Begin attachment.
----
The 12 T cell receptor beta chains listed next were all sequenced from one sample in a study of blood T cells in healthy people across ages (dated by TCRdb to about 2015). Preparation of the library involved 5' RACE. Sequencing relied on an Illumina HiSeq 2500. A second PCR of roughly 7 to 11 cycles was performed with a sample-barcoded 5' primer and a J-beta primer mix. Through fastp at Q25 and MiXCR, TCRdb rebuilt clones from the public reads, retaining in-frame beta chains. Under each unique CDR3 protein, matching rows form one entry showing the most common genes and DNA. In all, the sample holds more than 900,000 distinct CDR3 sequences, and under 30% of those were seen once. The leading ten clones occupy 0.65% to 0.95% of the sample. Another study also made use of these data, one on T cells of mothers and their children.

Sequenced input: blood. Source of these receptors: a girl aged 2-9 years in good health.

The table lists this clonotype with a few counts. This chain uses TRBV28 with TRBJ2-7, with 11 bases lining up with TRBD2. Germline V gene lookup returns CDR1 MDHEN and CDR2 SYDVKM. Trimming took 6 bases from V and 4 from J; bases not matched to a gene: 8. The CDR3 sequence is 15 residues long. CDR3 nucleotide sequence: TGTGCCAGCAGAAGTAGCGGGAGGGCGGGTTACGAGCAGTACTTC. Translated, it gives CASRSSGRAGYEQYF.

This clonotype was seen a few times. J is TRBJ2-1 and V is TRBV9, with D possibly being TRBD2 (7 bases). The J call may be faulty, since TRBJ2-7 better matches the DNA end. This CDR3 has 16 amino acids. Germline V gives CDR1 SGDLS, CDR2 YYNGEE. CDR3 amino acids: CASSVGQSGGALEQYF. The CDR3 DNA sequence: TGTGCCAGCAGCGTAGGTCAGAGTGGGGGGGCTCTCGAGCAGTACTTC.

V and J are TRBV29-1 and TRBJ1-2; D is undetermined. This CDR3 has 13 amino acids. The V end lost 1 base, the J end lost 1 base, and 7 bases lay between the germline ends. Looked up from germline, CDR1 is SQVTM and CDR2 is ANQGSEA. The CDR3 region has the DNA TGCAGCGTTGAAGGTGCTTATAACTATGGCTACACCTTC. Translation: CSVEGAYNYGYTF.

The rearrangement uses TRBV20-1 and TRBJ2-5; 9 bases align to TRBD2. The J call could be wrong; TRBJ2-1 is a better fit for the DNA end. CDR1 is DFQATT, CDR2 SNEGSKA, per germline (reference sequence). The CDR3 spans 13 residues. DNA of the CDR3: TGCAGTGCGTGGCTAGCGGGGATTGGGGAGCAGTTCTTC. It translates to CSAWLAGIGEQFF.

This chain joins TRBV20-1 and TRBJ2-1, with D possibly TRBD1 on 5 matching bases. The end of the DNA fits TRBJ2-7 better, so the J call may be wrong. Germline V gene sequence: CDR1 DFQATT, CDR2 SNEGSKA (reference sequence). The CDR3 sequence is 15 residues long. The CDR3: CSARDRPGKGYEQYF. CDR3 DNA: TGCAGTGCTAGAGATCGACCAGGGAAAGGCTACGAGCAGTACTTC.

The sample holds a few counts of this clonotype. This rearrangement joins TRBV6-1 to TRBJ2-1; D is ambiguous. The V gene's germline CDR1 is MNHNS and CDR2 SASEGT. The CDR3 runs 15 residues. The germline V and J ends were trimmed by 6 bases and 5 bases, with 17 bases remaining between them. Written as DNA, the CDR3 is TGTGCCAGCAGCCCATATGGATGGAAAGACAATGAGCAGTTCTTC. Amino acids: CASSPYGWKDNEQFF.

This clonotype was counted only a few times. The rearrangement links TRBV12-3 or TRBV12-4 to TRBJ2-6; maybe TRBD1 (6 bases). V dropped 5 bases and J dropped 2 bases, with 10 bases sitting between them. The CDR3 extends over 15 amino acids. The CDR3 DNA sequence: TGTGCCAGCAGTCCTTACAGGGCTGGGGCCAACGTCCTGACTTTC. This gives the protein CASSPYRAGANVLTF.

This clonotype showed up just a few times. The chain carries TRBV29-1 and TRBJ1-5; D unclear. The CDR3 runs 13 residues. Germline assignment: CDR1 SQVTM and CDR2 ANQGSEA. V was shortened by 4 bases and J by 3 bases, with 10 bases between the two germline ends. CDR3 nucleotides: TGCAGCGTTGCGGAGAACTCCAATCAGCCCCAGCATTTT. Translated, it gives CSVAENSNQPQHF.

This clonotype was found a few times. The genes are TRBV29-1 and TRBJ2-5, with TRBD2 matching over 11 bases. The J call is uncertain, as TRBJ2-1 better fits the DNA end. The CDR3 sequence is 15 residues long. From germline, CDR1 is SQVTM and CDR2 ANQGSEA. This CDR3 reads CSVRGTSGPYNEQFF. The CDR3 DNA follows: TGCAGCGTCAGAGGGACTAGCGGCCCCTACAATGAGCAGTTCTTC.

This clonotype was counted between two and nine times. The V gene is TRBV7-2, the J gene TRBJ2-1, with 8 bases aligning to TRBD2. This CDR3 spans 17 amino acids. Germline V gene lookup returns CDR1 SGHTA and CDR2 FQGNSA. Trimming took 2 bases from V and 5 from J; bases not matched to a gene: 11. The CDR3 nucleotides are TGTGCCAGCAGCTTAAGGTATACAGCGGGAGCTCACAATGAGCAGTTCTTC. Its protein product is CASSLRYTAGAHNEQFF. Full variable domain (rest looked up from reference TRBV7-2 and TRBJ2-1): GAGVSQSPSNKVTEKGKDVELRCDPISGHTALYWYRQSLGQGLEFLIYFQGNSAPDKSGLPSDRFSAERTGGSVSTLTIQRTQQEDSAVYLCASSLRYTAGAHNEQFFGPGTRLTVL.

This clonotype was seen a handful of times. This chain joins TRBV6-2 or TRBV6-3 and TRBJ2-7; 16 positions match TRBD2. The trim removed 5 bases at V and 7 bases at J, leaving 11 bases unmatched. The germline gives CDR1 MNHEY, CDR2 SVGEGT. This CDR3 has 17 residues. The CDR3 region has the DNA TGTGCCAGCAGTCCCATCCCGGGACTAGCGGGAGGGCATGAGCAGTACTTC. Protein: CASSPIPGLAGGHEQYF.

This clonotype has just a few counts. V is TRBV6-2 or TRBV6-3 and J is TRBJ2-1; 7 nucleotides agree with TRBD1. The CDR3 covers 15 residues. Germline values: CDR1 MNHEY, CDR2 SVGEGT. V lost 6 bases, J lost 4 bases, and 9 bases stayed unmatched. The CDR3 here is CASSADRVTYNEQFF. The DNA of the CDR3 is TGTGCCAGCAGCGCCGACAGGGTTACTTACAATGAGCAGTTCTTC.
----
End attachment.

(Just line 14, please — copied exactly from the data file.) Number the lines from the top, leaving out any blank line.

This clonotype has just a few counts. V is TRBV6-2 or TRBV6-3 and J is TRBJ2-1; 7 nucleotides agree with TRBD1. The CDR3 covers 15 residues. Germline values: CDR1 MNHEY, CDR2 SVGEGT. V lost 6 bases, J lost 4 bases, and 9 bases stayed unmatched. The CDR3 here is CASSADRVTYNEQFF. The DNA of the CDR3 is TGTGCCAGCAGCGCCGACAGGGTTACTTACAATGAGCAGTTCTTC.